As long as you properly maintain the battery (even maintenance-free batteries are in fact low-maintenance items that still require a modicum of maintenance to work) to avoid discharging it, you can get a maximum of a decade of service from it according to its most ardent of fans and users who've seen it last that long firsthand.
The aftermarket replacement battery of the "X-Rated" (it identifies itself as much on its packaging and the battery body itself) HDX30L is ostensibly a Harley Davidson grade of replacement battery. It specifically fits Harley Davidsons made from 1997-2016.
It can serve as a replacement battery for models like the Harley Davidson Ultra Classic, Street Glide, Road King, Road Glide, and Electra Glide. The main appeal of this generic battery aside from its low, low price of $115-$120 (relative to the expensiveness of OEM Harley Davidson batteries) is its ready to install setup that's low maintenance and fully charged from the get go.
The manufacturers claim their item to be an OEM-grade battery and judging by its online ratings and reviews on its performance on forums and ecommerce sites, this checks out. In terms of specs, the battery offers 26Ah and 400 CCA. It has the dimensions of 6.6 inches by 5.2 inches by 6.9 inches and a weight of 23 pounds.
It even includes stainless steel bolts, patented solid lead female threaded terminates, heat sealed cover, and AGM (absorbed glass mat) no-spill sealed technology. It's a high-grade kind of large battery reserved for use on the really big hogs and bikes around. It can even serve as a perfect fit for motorcycles like the 1999 FLHRCI as long as the specs check out.
Like the Yuasa YUAM620BH YTX20HL-BS Battery, the Yuasa YUAM320BS YTX20L-BS Battery also comes in two versions—one with a charger included and one without. The package with the low-maintenance sealed battery only costs $85-$90. It's a 12-volt battery that offers 270 CCA and 18 amps per hour.
It's also a sealed battery with its own spill-proof and totally sealed technology like the X-Rated HDX30L Battery for Harley Davidson motorcycle use. To be more specific, it has absorbed glass mat separators and special plates that absorb all the acid, leading to efficient battery installation. It even has lead-calcium tech that holds the specific gravity to 3 times longer than ordinary batteries.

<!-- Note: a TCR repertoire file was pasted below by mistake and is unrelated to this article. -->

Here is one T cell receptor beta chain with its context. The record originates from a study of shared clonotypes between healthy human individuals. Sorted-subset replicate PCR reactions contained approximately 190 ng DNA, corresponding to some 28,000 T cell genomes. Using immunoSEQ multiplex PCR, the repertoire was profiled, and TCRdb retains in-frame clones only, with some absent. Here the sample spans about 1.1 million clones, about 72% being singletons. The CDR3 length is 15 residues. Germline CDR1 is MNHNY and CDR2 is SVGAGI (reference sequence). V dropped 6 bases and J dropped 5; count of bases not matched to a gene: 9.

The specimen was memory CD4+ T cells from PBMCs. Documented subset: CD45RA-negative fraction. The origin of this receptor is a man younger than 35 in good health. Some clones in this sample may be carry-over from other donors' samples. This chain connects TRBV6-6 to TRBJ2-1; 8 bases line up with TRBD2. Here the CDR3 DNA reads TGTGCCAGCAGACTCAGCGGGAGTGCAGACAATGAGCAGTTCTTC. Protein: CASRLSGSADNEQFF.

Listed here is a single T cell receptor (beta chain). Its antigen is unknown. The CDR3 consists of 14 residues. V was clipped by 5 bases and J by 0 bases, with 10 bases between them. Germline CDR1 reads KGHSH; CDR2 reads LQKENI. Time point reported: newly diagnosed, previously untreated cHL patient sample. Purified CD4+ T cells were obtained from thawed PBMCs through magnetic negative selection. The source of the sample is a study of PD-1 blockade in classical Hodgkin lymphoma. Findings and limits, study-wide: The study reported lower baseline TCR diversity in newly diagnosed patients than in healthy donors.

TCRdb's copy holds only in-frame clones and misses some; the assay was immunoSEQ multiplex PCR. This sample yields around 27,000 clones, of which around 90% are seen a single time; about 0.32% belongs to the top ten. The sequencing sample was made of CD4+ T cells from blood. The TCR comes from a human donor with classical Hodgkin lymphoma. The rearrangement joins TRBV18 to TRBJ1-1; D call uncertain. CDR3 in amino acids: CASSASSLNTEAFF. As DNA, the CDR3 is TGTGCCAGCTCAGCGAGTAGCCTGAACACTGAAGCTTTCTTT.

It also comes with its own acid bottle. In other words, it has many of the same specs as the Yuasa YUAM620BH YTX20HL-BS. Speaking of which, the Yuasa YUAM320BS YTX20L-BS Battery is also a 12-volt battery that offers 270 CCA and 18 amps per hour. The major difference between this and the battery-only package is its charger.
It also only costs $115-$120. Like the Yuasa YUAM620BH YTX20HL-BS, the spill-proof and totally sealed Yuasa YUAM320BS YTX20L-BS also has a charger that maintains the battery charge care off a 3-Stage Charge Cycle that reaches a 14.4-volt peak. It has an identical input of 120VAC at 50/60 Hertz and an output of 12VCD at 1 amp.
Last but not least is the ACDelco ATX20LBS Specialty AGM Powersports JIS 20L-BS Battery. Powersports batteries are usually reserved for motorcycles as well as ATVs and snowmobiles. The ACDelco ATX20LBS is a quality item that's shipped dry with separate acid pack and costs $75-$80.
It needs an initial charge before installation in order to lengthen the shelf life of the product to its maximum length. While some customers might not like having the battery acid outside the battery, finding it a bother to have to fill the battery themselves, this is actually the safer way to do things that ultimately protects the battery. The bottle ensures that the correct amount is placed.